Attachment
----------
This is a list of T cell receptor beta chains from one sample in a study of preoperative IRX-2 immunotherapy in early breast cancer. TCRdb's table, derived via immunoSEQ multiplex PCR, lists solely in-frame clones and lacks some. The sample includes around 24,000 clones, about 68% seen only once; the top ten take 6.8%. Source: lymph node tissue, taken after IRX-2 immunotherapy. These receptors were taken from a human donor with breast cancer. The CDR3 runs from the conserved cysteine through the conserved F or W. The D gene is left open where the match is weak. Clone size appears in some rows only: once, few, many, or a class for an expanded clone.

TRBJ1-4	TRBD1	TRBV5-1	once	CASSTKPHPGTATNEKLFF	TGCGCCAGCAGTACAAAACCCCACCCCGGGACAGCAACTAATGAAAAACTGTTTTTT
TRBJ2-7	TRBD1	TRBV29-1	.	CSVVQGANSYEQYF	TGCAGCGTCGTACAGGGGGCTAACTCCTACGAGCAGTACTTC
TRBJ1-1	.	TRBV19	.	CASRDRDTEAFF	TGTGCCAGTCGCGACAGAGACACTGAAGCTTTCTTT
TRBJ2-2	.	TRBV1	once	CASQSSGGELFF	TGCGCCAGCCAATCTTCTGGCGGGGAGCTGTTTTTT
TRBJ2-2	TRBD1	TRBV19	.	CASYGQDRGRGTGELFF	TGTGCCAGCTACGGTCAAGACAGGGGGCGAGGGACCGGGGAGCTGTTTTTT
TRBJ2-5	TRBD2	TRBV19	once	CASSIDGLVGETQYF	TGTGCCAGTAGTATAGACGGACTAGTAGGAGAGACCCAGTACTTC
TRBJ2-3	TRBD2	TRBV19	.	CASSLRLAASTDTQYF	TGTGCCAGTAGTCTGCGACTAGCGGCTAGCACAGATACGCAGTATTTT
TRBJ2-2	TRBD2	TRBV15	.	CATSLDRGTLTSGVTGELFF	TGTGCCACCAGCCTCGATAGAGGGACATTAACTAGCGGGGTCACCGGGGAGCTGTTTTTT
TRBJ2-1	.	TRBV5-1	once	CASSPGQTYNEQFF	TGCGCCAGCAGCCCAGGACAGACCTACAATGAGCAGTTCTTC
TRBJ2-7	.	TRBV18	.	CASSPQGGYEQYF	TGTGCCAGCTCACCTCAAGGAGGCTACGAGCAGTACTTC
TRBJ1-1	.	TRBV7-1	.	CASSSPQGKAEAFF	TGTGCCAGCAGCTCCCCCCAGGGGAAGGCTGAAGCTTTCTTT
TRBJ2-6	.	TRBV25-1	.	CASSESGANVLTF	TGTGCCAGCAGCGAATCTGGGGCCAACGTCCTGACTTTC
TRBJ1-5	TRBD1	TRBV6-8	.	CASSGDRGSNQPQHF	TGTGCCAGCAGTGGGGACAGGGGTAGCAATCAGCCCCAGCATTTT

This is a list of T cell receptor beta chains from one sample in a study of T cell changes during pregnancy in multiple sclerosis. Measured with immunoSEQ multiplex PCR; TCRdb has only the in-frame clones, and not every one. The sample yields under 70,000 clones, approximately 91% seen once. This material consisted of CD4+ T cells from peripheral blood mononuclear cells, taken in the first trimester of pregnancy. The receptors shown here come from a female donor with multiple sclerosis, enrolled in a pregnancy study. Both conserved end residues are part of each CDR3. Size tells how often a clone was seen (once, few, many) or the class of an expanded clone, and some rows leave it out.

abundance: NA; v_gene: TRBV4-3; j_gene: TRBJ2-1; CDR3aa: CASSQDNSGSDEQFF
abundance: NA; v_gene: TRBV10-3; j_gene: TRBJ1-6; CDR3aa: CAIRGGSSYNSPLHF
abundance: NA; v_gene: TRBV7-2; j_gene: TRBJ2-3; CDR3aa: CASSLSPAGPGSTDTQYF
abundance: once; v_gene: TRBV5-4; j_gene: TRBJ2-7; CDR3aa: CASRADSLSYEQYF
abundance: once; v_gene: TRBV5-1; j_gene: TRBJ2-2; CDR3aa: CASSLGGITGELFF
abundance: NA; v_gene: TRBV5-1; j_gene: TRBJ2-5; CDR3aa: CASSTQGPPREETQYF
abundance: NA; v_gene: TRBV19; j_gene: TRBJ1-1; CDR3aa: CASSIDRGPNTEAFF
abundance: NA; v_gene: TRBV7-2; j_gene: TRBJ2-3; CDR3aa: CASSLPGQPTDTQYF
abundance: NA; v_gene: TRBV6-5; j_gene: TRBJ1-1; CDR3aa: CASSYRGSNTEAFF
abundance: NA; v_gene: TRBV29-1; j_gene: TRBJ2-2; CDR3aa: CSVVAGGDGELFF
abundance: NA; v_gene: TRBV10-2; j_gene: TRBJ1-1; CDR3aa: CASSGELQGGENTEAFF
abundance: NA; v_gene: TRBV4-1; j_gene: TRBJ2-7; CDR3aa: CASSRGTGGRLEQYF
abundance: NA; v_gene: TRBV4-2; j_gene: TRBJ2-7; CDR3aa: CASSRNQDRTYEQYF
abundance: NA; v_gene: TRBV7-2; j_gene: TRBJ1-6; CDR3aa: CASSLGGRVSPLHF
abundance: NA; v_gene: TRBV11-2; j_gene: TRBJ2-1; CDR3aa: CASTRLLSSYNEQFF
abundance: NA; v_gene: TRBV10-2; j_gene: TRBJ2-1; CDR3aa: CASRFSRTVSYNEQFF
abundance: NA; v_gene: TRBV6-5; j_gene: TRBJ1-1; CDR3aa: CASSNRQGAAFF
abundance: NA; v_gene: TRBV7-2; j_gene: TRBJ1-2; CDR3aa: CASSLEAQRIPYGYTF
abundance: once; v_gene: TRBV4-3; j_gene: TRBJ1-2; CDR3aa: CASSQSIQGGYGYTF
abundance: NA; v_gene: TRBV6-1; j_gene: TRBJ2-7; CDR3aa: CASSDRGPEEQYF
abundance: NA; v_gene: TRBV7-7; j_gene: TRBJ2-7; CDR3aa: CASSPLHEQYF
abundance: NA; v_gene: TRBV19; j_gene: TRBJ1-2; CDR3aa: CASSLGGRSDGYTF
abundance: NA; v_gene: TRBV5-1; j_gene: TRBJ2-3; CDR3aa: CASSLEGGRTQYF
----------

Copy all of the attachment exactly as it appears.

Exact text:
This is a list of T cell receptor beta chains from one sample in a study of preoperative IRX-2 immunotherapy in early breast cancer. TCRdb's table, derived via immunoSEQ multiplex PCR, lists solely in-frame clones and lacks some. The sample includes around 24,000 clones, about 68% seen only once; the top ten take 6.8%. Source: lymph node tissue, taken after IRX-2 immunotherapy. These receptors were taken from a human donor with breast cancer. The CDR3 runs from the conserved cysteine through the conserved F or W. The D gene is left open where the match is weak. Clone size appears in some rows only: once, few, many, or a class for an expanded clone.

TRBJ1-4	TRBD1	TRBV5-1	once	CASSTKPHPGTATNEKLFF	TGCGCCAGCAGTACAAAACCCCACCCCGGGACAGCAACTAATGAAAAACTGTTTTTT
TRBJ2-7	TRBD1	TRBV29-1	.	CSVVQGANSYEQYF	TGCAGCGTCGTACAGGGGGCTAACTCCTACGAGCAGTACTTC
TRBJ1-1	.	TRBV19	.	CASRDRDTEAFF	TGTGCCAGTCGCGACAGAGACACTGAAGCTTTCTTT
TRBJ2-2	.	TRBV1	once	CASQSSGGELFF	TGCGCCAGCCAATCTTCTGGCGGGGAGCTGTTTTTT
TRBJ2-2	TRBD1	TRBV19	.	CASYGQDRGRGTGELFF	TGTGCCAGCTACGGTCAAGACAGGGGGCGAGGGACCGGGGAGCTGTTTTTT
TRBJ2-5	TRBD2	TRBV19	once	CASSIDGLVGETQYF	TGTGCCAGTAGTATAGACGGACTAGTAGGAGAGACCCAGTACTTC
TRBJ2-3	TRBD2	TRBV19	.	CASSLRLAASTDTQYF	TGTGCCAGTAGTCTGCGACTAGCGGCTAGCACAGATACGCAGTATTTT
TRBJ2-2	TRBD2	TRBV15	.	CATSLDRGTLTSGVTGELFF	TGTGCCACCAGCCTCGATAGAGGGACATTAACTAGCGGGGTCACCGGGGAGCTGTTTTTT
TRBJ2-1	.	TRBV5-1	once	CASSPGQTYNEQFF	TGCGCCAGCAGCCCAGGACAGACCTACAATGAGCAGTTCTTC
TRBJ2-7	.	TRBV18	.	CASSPQGGYEQYF	TGTGCCAGCTCACCTCAAGGAGGCTACGAGCAGTACTTC
TRBJ1-1	.	TRBV7-1	.	CASSSPQGKAEAFF	TGTGCCAGCAGCTCCCCCCAGGGGAAGGCTGAAGCTTTCTTT
TRBJ2-6	.	TRBV25-1	.	CASSESGANVLTF	TGTGCCAGCAGCGAATCTGGGGCCAACGTCCTGACTTTC
TRBJ1-5	TRBD1	TRBV6-8	.	CASSGDRGSNQPQHF	TGTGCCAGCAGTGGGGACAGGGGTAGCAATCAGCCCCAGCATTTT

This is a list of T cell receptor beta chains from one sample in a study of T cell changes during pregnancy in multiple sclerosis. Measured with immunoSEQ multiplex PCR; TCRdb has only the in-frame clones, and not every one. The sample yields under 70,000 clones, approximately 91% seen once. This material consisted of CD4+ T cells from peripheral blood mononuclear cells, taken in the first trimester of pregnancy. The receptors shown here come from a female donor with multiple sclerosis, enrolled in a pregnancy study. Both conserved end residues are part of each CDR3. Size tells how often a clone was seen (once, few, many) or the class of an expanded clone, and some rows leave it out.

abundance: NA; v_gene: TRBV4-3; j_gene: TRBJ2-1; CDR3aa: CASSQDNSGSDEQFF
abundance: NA; v_gene: TRBV10-3; j_gene: TRBJ1-6; CDR3aa: CAIRGGSSYNSPLHF
abundance: NA; v_gene: TRBV7-2; j_gene: TRBJ2-3; CDR3aa: CASSLSPAGPGSTDTQYF
abundance: once; v_gene: TRBV5-4; j_gene: TRBJ2-7; CDR3aa: CASRADSLSYEQYF
abundance: once; v_gene: TRBV5-1; j_gene: TRBJ2-2; CDR3aa: CASSLGGITGELFF
abundance: NA; v_gene: TRBV5-1; j_gene: TRBJ2-5; CDR3aa: CASSTQGPPREETQYF
abundance: NA; v_gene: TRBV19; j_gene: TRBJ1-1; CDR3aa: CASSIDRGPNTEAFF
abundance: NA; v_gene: TRBV7-2; j_gene: TRBJ2-3; CDR3aa: CASSLPGQPTDTQYF
abundance: NA; v_gene: TRBV6-5; j_gene: TRBJ1-1; CDR3aa: CASSYRGSNTEAFF
abundance: NA; v_gene: TRBV29-1; j_gene: TRBJ2-2; CDR3aa: CSVVAGGDGELFF
abundance: NA; v_gene: TRBV10-2; j_gene: TRBJ1-1; CDR3aa: CASSGELQGGENTEAFF
abundance: NA; v_gene: TRBV4-1; j_gene: TRBJ2-7; CDR3aa: CASSRGTGGRLEQYF
abundance: NA; v_gene: TRBV4-2; j_gene: TRBJ2-7; CDR3aa: CASSRNQDRTYEQYF
abundance: NA; v_gene: TRBV7-2; j_gene: TRBJ1-6; CDR3aa: CASSLGGRVSPLHF
abundance: NA; v_gene: TRBV11-2; j_gene: TRBJ2-1; CDR3aa: CASTRLLSSYNEQFF
abundance: NA; v_gene: TRBV10-2; j_gene: TRBJ2-1; CDR3aa: CASRFSRTVSYNEQFF
abundance: NA; v_gene: TRBV6-5; j_gene: TRBJ1-1; CDR3aa: CASSNRQGAAFF
abundance: NA; v_gene: TRBV7-2; j_gene: TRBJ1-2; CDR3aa: CASSLEAQRIPYGYTF
abundance: once; v_gene: TRBV4-3; j_gene: TRBJ1-2; CDR3aa: CASSQSIQGGYGYTF
abundance: NA; v_gene: TRBV6-1; j_gene: TRBJ2-7; CDR3aa: CASSDRGPEEQYF
abundance: NA; v_gene: TRBV7-7; j_gene: TRBJ2-7; CDR3aa: CASSPLHEQYF
abundance: NA; v_gene: TRBV19; j_gene: TRBJ1-2; CDR3aa: CASSLGGRSDGYTF
abundance: NA; v_gene: TRBV5-1; j_gene: TRBJ2-3; CDR3aa: CASSLEGGRTQYF